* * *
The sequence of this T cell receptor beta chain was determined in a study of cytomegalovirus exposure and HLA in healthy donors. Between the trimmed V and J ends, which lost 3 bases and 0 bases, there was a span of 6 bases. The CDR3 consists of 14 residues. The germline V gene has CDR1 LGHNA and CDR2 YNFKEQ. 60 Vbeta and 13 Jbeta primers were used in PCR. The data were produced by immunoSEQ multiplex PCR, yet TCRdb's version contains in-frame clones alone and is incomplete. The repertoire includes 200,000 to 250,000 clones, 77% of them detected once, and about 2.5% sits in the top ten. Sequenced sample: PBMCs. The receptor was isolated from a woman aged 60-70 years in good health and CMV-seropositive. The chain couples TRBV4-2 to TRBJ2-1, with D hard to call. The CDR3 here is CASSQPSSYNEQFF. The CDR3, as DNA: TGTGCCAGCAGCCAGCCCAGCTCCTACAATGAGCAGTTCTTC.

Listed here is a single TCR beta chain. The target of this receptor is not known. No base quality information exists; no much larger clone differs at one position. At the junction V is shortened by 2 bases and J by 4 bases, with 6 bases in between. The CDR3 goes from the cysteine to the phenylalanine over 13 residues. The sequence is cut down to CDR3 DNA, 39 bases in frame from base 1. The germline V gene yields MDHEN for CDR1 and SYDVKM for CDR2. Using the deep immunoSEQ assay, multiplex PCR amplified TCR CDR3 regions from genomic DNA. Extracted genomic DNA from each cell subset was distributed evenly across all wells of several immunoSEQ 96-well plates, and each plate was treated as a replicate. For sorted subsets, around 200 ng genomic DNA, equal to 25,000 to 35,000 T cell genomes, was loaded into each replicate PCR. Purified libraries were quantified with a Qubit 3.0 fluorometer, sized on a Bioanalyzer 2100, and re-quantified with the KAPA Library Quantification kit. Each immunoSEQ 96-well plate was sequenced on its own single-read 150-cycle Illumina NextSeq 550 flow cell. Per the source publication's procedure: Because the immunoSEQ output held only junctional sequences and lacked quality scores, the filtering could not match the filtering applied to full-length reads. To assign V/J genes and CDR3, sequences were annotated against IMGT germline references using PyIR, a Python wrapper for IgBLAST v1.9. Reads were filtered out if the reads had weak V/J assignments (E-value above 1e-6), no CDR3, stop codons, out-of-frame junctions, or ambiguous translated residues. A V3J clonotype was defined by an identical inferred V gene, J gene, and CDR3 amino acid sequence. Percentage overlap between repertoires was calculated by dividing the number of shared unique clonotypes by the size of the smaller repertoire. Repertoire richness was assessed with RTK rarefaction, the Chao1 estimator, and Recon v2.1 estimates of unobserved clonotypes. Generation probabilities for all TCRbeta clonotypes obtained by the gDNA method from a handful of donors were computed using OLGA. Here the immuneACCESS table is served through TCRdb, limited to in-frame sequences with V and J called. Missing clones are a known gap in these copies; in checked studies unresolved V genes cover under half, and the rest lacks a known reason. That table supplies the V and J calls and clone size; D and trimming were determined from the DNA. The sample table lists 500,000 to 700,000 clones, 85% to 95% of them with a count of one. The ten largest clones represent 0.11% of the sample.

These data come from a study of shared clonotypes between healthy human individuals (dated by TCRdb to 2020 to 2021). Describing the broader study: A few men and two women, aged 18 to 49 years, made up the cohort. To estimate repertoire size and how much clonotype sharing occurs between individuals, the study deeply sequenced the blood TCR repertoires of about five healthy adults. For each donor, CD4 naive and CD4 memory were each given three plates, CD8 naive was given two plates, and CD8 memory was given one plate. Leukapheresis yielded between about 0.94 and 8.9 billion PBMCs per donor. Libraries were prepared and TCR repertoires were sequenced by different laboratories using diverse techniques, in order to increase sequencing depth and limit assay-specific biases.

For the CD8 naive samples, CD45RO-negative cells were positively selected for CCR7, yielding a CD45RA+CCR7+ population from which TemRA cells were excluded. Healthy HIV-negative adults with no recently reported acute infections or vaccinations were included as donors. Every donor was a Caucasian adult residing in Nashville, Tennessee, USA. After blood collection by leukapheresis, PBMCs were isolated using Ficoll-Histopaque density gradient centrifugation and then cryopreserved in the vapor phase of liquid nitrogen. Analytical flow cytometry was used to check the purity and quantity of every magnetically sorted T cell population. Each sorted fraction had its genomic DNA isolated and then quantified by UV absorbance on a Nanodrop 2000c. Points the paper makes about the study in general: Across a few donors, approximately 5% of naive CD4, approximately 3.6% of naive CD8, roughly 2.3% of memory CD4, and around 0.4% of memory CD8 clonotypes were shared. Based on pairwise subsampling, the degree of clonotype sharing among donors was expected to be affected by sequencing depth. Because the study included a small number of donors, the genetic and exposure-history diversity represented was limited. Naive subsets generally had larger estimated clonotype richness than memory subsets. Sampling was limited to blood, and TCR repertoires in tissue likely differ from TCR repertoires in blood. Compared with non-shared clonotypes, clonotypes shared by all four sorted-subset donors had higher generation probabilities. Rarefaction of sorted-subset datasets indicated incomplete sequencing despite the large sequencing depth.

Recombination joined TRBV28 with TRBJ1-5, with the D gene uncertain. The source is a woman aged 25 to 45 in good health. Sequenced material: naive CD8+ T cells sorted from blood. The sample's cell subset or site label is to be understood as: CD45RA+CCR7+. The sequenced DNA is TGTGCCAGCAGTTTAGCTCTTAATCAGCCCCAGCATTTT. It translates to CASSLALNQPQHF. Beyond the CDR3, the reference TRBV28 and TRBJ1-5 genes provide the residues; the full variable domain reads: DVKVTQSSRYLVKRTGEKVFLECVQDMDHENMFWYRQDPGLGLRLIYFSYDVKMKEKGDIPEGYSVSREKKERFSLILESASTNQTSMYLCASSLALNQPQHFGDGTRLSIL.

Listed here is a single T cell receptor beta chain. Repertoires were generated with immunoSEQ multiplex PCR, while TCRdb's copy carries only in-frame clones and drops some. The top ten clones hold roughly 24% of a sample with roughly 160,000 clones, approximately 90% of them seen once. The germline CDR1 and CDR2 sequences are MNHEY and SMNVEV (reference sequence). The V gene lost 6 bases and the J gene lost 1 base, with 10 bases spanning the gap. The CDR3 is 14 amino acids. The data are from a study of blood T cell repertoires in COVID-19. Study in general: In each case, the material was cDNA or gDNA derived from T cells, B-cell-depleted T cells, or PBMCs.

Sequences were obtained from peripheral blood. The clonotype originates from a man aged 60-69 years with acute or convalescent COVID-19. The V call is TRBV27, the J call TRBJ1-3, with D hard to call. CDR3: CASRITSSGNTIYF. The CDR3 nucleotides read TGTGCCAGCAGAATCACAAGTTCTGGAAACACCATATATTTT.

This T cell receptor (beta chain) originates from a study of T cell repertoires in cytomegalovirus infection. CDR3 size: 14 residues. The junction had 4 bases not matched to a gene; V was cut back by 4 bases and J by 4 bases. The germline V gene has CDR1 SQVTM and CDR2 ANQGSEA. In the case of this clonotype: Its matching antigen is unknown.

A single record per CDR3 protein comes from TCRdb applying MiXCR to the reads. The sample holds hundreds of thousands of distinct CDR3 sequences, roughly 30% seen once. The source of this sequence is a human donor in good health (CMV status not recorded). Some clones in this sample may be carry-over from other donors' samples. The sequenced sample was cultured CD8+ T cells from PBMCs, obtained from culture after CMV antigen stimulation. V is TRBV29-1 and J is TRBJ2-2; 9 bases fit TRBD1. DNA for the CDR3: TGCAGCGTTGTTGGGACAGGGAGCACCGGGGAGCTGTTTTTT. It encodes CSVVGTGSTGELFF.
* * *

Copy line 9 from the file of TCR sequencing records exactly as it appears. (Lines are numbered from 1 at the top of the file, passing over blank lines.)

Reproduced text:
A single record per CDR3 protein comes from TCRdb applying MiXCR to the reads. The sample holds hundreds of thousands of distinct CDR3 sequences, roughly 30% seen once. The source of this sequence is a human donor in good health (CMV status not recorded). Some clones in this sample may be carry-over from other donors' samples. The sequenced sample was cultured CD8+ T cells from PBMCs, obtained from culture after CMV antigen stimulation. V is TRBV29-1 and J is TRBJ2-2; 9 bases fit TRBD1. DNA for the CDR3: TGCAGCGTTGTTGGGACAGGGAGCACCGGGGAGCTGTTTTTT. It encodes CSVVGTGSTGELFF.